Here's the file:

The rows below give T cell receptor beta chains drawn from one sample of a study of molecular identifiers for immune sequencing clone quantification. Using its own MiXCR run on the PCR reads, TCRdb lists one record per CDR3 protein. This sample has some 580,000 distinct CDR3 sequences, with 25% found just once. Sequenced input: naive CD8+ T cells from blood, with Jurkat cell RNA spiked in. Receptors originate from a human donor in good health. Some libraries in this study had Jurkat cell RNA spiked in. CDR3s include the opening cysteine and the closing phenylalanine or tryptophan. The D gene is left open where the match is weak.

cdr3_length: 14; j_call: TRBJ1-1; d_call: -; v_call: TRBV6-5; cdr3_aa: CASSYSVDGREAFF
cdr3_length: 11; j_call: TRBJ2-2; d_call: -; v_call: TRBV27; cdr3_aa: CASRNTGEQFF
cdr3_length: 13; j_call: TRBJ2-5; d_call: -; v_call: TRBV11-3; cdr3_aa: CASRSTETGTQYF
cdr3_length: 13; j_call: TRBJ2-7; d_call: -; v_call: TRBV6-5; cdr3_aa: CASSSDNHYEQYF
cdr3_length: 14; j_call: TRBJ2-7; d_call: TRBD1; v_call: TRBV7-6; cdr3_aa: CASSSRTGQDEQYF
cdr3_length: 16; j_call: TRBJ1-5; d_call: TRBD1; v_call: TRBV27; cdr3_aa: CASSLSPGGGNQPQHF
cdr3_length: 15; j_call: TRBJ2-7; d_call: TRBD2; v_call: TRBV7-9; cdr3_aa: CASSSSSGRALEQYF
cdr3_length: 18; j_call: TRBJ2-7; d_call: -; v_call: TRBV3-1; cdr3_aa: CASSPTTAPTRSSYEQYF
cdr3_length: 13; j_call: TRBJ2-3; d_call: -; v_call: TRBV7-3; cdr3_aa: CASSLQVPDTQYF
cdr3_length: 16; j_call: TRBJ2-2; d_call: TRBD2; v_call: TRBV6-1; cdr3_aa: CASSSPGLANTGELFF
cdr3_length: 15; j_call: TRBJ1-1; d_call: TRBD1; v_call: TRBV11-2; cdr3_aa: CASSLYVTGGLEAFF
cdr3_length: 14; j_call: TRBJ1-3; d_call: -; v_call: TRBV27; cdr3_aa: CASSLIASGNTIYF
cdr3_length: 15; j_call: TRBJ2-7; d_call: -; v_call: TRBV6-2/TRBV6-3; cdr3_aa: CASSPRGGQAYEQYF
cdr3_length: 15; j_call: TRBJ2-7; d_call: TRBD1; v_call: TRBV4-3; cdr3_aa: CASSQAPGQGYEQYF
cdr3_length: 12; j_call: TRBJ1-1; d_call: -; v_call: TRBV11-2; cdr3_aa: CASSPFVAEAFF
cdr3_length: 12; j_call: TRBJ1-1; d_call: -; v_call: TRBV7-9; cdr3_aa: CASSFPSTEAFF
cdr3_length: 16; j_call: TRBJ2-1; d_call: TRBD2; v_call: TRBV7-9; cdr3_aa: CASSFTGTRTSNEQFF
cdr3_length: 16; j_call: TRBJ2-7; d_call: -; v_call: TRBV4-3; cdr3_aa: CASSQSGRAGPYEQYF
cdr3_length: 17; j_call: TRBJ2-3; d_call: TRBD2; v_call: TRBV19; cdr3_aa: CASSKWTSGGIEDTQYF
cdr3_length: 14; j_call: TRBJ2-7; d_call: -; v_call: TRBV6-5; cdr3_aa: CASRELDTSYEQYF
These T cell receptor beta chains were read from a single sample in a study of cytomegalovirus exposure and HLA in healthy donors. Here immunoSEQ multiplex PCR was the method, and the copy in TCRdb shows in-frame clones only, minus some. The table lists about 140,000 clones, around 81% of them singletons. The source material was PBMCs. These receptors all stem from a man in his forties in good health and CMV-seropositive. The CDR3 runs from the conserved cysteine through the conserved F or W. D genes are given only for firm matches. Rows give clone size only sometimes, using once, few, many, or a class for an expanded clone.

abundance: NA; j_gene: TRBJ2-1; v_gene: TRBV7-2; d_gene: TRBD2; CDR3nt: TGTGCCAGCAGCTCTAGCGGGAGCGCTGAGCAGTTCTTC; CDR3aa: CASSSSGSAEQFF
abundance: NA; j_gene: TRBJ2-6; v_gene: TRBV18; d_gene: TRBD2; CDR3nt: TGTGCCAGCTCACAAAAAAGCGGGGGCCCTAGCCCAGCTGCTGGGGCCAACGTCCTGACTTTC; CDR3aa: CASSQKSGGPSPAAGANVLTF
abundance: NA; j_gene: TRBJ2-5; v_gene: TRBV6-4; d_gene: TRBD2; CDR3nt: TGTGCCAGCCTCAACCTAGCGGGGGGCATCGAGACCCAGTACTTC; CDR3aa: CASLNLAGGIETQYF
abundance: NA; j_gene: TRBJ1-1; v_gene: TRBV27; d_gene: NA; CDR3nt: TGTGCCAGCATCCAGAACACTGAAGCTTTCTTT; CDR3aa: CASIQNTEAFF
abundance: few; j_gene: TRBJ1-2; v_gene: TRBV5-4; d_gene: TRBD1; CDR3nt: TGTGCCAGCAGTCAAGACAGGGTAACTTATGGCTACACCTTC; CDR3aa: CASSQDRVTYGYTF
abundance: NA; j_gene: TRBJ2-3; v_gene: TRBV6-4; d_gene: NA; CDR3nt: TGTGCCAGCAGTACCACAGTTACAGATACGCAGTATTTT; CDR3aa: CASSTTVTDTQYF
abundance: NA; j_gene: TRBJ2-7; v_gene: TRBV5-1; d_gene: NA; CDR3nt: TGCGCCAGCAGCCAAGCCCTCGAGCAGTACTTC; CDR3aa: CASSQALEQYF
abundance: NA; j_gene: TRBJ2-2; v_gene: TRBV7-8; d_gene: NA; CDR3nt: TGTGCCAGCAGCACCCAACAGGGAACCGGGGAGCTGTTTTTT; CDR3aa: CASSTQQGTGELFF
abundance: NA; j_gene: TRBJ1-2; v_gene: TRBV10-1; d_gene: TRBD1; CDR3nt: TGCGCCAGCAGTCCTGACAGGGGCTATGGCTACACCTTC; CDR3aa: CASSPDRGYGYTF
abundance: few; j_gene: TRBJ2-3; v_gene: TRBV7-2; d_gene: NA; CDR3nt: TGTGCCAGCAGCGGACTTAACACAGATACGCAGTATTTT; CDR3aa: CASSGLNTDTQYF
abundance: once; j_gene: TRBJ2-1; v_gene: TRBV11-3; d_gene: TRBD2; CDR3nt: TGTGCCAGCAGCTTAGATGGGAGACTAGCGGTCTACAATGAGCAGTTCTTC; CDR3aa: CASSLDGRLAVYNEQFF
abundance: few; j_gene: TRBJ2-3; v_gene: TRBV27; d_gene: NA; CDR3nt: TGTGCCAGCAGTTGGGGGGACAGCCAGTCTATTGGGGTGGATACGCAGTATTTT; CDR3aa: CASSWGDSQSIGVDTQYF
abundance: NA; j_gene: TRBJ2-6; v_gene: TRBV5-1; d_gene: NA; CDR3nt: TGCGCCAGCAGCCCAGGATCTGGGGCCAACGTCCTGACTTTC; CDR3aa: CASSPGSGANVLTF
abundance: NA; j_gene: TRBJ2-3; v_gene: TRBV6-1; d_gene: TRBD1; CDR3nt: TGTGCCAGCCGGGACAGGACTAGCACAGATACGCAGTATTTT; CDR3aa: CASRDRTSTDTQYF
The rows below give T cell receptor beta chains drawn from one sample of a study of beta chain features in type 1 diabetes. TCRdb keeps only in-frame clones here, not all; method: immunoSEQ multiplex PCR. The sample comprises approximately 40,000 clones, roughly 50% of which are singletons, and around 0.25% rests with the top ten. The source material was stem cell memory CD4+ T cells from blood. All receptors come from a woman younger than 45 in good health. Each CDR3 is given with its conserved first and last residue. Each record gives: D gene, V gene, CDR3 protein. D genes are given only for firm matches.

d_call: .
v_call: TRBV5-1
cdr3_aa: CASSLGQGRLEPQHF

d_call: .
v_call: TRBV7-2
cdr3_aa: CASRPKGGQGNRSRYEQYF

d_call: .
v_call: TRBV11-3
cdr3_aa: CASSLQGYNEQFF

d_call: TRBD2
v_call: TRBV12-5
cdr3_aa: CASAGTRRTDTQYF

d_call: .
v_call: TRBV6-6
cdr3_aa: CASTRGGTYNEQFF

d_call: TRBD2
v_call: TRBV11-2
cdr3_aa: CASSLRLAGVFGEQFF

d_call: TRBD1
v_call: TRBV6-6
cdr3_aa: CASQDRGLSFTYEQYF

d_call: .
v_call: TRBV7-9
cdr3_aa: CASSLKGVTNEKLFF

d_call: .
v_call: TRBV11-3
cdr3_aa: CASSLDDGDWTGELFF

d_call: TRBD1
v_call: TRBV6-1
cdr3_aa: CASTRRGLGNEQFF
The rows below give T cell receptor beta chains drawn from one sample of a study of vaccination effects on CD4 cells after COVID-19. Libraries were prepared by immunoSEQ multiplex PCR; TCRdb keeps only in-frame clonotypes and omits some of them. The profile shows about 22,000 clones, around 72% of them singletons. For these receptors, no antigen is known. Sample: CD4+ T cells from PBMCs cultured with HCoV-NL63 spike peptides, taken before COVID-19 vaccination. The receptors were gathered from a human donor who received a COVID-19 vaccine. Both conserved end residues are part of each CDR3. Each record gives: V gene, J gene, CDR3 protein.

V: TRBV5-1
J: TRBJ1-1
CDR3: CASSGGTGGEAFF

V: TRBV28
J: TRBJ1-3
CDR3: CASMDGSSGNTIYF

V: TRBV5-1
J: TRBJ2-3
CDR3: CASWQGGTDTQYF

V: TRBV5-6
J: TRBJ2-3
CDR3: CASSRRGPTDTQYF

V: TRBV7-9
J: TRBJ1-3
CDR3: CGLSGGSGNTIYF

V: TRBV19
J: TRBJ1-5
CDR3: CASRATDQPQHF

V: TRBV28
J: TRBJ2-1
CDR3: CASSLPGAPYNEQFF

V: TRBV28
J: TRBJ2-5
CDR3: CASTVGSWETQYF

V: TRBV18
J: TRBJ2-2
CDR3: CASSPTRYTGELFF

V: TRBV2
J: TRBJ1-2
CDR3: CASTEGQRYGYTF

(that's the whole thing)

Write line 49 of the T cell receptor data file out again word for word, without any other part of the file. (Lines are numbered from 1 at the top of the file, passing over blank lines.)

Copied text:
cdr3_aa: CASAGTRRTDTQYF